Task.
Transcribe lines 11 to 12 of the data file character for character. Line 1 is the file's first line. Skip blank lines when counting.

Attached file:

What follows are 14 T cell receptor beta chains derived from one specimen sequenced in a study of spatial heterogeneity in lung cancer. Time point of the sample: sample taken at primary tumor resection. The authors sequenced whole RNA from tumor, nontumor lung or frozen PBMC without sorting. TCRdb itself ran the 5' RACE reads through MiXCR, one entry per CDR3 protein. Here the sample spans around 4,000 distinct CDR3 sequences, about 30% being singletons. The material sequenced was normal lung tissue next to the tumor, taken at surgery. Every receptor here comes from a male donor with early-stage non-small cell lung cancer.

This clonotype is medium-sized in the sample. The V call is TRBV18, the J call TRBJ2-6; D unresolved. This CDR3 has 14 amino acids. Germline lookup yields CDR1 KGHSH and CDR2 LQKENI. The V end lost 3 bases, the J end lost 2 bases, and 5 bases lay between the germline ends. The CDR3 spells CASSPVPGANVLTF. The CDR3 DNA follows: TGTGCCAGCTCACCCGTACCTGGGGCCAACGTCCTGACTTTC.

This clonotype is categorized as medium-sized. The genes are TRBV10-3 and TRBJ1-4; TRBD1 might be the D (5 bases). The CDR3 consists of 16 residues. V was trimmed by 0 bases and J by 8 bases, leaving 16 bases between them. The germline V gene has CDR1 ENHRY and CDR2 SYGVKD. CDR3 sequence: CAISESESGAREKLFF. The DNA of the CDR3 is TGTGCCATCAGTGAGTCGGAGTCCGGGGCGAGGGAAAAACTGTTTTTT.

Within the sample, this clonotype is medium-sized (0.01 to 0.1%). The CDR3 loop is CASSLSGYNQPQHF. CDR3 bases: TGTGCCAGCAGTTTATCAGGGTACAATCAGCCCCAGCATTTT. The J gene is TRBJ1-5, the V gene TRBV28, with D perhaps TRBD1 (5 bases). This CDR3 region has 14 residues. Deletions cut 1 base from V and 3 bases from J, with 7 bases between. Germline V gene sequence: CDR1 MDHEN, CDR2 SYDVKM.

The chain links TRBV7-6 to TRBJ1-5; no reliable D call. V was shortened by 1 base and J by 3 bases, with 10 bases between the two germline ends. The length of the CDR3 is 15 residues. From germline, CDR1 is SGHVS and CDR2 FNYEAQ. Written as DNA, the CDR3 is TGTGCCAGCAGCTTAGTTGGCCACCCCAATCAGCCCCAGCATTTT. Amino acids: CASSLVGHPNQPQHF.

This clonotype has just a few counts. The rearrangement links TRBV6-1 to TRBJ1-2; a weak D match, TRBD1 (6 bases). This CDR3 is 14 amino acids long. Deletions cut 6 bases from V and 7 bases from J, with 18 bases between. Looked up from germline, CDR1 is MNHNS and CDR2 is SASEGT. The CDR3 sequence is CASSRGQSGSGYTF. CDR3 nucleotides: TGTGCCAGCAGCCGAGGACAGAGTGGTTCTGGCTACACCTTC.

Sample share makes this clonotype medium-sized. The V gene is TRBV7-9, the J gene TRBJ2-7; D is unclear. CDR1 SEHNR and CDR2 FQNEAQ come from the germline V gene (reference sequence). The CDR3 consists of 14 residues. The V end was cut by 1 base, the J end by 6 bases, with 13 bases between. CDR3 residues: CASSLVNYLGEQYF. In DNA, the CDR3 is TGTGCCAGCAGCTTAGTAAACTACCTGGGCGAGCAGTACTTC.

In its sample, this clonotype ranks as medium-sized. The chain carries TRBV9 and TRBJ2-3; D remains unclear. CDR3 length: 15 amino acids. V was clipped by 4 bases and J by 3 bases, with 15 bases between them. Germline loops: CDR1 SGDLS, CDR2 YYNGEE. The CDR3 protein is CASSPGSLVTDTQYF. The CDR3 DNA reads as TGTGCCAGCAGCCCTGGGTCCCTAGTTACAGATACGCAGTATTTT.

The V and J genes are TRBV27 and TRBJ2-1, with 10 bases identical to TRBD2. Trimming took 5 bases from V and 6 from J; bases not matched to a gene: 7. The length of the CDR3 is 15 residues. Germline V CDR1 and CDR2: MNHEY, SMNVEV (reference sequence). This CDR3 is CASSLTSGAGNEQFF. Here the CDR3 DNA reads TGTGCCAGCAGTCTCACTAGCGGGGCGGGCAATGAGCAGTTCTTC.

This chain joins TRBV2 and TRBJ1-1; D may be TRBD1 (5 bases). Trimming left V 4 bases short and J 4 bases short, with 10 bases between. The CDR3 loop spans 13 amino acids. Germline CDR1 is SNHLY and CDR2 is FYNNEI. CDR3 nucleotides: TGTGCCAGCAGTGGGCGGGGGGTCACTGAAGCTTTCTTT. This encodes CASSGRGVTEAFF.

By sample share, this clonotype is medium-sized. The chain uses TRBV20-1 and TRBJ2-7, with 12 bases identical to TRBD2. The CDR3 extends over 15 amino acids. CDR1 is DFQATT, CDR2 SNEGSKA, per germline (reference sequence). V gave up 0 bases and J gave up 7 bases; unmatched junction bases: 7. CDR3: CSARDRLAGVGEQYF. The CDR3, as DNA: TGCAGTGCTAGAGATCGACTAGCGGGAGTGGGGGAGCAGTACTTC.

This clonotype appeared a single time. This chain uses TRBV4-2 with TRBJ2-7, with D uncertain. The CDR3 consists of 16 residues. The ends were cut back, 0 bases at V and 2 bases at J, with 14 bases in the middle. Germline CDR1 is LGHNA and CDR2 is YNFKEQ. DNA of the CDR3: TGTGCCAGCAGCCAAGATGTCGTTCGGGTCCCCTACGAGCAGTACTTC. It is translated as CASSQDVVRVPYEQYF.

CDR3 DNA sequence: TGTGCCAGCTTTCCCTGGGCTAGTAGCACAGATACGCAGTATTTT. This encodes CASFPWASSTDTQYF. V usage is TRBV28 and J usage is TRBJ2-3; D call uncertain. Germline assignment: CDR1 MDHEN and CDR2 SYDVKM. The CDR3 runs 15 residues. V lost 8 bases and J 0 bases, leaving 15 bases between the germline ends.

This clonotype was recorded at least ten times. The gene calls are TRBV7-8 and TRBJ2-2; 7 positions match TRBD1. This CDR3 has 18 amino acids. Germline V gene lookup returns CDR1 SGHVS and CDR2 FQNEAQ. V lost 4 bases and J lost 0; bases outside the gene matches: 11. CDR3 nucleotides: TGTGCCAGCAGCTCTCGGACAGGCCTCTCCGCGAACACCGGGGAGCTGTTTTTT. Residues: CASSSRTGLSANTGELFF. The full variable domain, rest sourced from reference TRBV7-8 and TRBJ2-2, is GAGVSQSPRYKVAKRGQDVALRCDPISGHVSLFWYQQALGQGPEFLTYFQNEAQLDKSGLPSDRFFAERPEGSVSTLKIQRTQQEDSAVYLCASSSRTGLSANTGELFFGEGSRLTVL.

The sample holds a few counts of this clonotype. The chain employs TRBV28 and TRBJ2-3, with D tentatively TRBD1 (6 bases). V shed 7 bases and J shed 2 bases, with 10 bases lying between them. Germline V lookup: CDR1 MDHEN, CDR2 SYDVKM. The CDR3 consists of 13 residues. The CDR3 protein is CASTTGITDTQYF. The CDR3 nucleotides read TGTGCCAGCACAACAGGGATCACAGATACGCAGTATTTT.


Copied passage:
By sample share, this clonotype is medium-sized. The chain uses TRBV20-1 and TRBJ2-7, with 12 bases identical to TRBD2. The CDR3 extends over 15 amino acids. CDR1 is DFQATT, CDR2 SNEGSKA, per germline (reference sequence). V gave up 0 bases and J gave up 7 bases; unmatched junction bases: 7. CDR3: CSARDRLAGVGEQYF. The CDR3, as DNA: TGCAGTGCTAGAGATCGACTAGCGGGAGTGGGGGAGCAGTACTTC.

This clonotype appeared a single time. This chain uses TRBV4-2 with TRBJ2-7, with D uncertain. The CDR3 consists of 16 residues. The ends were cut back, 0 bases at V and 2 bases at J, with 14 bases in the middle. Germline CDR1 is LGHNA and CDR2 is YNFKEQ. DNA of the CDR3: TGTGCCAGCAGCCAAGATGTCGTTCGGGTCCCCTACGAGCAGTACTTC. It is translated as CASSQDVVRVPYEQYF.